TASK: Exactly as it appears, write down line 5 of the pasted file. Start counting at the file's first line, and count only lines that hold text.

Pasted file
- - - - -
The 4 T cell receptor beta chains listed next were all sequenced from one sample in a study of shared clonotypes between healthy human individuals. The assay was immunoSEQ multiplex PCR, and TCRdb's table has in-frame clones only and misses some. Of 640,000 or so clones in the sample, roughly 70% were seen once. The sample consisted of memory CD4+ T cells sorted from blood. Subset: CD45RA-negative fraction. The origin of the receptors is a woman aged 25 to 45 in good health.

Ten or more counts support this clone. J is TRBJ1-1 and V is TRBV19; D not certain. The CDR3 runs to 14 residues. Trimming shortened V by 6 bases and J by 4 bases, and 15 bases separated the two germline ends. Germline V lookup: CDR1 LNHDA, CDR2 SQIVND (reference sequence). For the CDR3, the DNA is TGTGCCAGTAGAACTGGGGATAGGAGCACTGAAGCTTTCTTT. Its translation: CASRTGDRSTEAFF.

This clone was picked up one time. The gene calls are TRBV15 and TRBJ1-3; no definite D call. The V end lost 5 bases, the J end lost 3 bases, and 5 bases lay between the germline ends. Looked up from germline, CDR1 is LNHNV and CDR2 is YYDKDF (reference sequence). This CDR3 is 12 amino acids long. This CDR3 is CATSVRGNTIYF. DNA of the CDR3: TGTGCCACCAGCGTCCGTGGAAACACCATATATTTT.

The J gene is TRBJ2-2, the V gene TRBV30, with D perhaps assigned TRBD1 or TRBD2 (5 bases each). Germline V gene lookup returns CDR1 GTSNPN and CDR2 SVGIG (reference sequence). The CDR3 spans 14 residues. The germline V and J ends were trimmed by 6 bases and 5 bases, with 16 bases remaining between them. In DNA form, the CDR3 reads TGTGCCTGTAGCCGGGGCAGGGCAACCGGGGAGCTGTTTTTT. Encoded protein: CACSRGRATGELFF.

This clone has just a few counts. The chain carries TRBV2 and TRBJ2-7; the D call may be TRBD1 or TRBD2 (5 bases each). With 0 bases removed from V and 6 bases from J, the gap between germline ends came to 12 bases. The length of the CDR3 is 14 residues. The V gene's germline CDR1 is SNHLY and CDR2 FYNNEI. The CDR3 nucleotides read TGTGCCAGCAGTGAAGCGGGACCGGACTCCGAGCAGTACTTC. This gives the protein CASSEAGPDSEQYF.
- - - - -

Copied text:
This clone has just a few counts. The chain carries TRBV2 and TRBJ2-7; the D call may be TRBD1 or TRBD2 (5 bases each). With 0 bases removed from V and 6 bases from J, the gap between germline ends came to 12 bases. The length of the CDR3 is 14 residues. The V gene's germline CDR1 is SNHLY and CDR2 FYNNEI. The CDR3 nucleotides read TGTGCCAGCAGTGAAGCGGGACCGGACTCCGAGCAGTACTTC. This gives the protein CASSEAGPDSEQYF.